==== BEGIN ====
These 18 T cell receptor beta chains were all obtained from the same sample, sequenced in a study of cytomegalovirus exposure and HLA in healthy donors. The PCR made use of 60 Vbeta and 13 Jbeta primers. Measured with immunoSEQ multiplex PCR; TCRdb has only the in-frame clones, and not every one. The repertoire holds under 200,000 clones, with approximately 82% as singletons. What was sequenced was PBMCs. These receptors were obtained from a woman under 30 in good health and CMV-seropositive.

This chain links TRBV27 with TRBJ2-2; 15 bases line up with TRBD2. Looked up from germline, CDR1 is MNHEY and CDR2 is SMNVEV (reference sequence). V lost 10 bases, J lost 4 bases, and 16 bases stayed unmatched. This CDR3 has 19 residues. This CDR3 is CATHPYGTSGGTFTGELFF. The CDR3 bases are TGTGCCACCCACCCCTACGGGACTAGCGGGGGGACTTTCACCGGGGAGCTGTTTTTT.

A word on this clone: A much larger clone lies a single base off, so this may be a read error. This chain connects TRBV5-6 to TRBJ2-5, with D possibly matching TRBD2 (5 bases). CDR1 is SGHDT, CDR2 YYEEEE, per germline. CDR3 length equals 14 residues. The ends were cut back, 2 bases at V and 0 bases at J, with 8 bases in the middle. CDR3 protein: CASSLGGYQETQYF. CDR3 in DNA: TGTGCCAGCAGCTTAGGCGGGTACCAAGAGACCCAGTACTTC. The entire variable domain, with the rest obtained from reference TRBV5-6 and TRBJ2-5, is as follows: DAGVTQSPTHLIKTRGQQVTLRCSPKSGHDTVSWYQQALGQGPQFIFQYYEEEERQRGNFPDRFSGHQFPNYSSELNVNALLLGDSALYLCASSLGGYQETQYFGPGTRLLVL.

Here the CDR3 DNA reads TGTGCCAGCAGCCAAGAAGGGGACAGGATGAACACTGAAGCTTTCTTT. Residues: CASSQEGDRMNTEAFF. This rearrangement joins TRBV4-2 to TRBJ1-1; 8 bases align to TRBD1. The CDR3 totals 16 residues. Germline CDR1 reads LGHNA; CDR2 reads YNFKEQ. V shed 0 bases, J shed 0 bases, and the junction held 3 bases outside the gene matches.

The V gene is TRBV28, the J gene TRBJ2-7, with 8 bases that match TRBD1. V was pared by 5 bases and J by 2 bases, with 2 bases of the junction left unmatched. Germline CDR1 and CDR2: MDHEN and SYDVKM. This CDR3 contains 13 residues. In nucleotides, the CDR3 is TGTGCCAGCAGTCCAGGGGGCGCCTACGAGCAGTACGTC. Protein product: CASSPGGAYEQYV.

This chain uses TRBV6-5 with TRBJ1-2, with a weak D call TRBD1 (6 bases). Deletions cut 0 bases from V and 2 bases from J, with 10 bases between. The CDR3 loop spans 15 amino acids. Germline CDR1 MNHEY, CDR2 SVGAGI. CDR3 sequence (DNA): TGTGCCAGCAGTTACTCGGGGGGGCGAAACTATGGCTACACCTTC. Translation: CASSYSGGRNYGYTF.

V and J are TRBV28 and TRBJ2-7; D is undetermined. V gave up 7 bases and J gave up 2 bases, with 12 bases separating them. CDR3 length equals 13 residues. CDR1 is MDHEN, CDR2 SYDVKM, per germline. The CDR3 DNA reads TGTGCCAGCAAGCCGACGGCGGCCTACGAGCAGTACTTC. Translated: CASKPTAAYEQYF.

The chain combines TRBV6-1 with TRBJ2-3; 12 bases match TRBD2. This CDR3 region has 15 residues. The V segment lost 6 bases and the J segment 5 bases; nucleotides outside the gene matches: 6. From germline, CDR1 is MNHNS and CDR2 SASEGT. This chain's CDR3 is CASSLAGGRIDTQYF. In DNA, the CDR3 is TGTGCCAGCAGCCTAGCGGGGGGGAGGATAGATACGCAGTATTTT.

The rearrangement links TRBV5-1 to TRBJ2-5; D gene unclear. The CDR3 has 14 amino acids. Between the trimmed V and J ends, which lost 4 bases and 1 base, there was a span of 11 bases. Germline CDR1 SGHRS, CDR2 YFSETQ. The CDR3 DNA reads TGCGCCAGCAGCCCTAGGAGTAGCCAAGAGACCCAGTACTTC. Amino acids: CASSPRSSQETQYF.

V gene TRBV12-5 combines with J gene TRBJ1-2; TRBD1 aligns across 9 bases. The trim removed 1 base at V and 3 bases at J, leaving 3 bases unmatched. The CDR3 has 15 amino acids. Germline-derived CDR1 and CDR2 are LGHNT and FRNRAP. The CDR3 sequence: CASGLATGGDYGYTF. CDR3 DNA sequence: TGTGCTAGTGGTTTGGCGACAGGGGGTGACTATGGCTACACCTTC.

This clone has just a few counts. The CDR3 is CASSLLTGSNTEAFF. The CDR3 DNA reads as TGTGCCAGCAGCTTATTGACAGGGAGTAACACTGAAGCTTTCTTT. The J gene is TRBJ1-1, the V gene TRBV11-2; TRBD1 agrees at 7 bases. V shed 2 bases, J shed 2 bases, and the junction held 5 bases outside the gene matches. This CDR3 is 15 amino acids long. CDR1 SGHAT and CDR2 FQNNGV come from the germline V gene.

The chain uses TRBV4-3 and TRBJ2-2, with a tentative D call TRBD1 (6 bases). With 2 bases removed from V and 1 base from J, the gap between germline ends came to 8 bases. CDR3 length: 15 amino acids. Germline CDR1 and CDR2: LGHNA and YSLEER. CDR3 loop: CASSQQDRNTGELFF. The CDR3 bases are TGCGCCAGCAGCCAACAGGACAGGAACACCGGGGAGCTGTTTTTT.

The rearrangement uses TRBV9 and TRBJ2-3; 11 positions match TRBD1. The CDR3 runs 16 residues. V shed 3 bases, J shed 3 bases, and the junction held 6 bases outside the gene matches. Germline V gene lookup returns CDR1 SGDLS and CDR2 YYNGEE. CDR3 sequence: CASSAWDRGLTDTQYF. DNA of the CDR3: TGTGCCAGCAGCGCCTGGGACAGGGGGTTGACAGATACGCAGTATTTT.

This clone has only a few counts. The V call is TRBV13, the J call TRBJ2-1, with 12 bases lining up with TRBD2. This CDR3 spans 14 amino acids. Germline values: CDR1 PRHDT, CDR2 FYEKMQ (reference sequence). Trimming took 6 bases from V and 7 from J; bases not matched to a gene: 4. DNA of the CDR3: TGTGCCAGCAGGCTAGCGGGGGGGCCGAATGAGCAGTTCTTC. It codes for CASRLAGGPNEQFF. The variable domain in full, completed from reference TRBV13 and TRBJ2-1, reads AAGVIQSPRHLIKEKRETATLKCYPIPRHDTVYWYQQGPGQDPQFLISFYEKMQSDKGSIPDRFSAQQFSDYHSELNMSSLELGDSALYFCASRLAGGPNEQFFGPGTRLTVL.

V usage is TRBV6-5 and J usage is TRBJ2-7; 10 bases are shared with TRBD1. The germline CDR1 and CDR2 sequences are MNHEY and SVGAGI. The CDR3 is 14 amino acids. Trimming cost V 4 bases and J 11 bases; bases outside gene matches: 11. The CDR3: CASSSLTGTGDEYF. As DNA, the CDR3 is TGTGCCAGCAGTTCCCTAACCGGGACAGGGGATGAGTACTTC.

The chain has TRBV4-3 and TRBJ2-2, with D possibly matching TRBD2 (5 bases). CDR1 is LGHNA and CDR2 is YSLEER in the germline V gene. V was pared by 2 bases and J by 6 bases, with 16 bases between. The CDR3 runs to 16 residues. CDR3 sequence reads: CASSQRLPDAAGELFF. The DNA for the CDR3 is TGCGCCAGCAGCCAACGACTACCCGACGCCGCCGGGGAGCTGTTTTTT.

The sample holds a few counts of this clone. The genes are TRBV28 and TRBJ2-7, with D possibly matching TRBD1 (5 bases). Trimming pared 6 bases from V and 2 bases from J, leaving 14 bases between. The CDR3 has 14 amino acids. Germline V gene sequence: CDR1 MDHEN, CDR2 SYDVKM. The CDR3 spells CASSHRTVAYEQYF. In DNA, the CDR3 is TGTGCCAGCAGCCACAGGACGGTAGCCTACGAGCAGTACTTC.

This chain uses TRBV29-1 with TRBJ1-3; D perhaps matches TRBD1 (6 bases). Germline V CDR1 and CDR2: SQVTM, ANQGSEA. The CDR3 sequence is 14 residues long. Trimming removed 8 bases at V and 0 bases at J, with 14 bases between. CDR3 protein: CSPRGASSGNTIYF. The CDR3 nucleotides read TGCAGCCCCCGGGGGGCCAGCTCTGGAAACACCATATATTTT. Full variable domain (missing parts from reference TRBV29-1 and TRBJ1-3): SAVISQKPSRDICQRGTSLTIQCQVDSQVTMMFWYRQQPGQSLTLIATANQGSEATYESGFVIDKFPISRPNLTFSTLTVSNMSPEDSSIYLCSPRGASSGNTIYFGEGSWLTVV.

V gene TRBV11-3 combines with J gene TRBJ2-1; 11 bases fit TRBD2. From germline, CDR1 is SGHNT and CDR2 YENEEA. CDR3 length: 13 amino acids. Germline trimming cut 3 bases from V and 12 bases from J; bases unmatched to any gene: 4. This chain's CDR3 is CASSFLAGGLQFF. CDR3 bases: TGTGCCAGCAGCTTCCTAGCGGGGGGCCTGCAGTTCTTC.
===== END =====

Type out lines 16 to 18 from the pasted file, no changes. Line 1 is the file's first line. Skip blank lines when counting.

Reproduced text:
The chain has TRBV4-3 and TRBJ2-2, with D possibly matching TRBD2 (5 bases). CDR1 is LGHNA and CDR2 is YSLEER in the germline V gene. V was pared by 2 bases and J by 6 bases, with 16 bases between. The CDR3 runs to 16 residues. CDR3 sequence reads: CASSQRLPDAAGELFF. The DNA for the CDR3 is TGCGCCAGCAGCCAACGACTACCCGACGCCGCCGGGGAGCTGTTTTTT.

The sample holds a few counts of this clone. The genes are TRBV28 and TRBJ2-7, with D possibly matching TRBD1 (5 bases). Trimming pared 6 bases from V and 2 bases from J, leaving 14 bases between. The CDR3 has 14 amino acids. Germline V gene sequence: CDR1 MDHEN, CDR2 SYDVKM. The CDR3 spells CASSHRTVAYEQYF. In DNA, the CDR3 is TGTGCCAGCAGCCACAGGACGGTAGCCTACGAGCAGTACTTC.

This chain uses TRBV29-1 with TRBJ1-3; D perhaps matches TRBD1 (6 bases). Germline V CDR1 and CDR2: SQVTM, ANQGSEA. The CDR3 sequence is 14 residues long. Trimming removed 8 bases at V and 0 bases at J, with 14 bases between. CDR3 protein: CSPRGASSGNTIYF. The CDR3 nucleotides read TGCAGCCCCCGGGGGGCCAGCTCTGGAAACACCATATATTTT. Full variable domain (missing parts from reference TRBV29-1 and TRBJ1-3): SAVISQKPSRDICQRGTSLTIQCQVDSQVTMMFWYRQQPGQSLTLIATANQGSEATYESGFVIDKFPISRPNLTFSTLTVSNMSPEDSSIYLCSPRGASSGNTIYFGEGSWLTVV.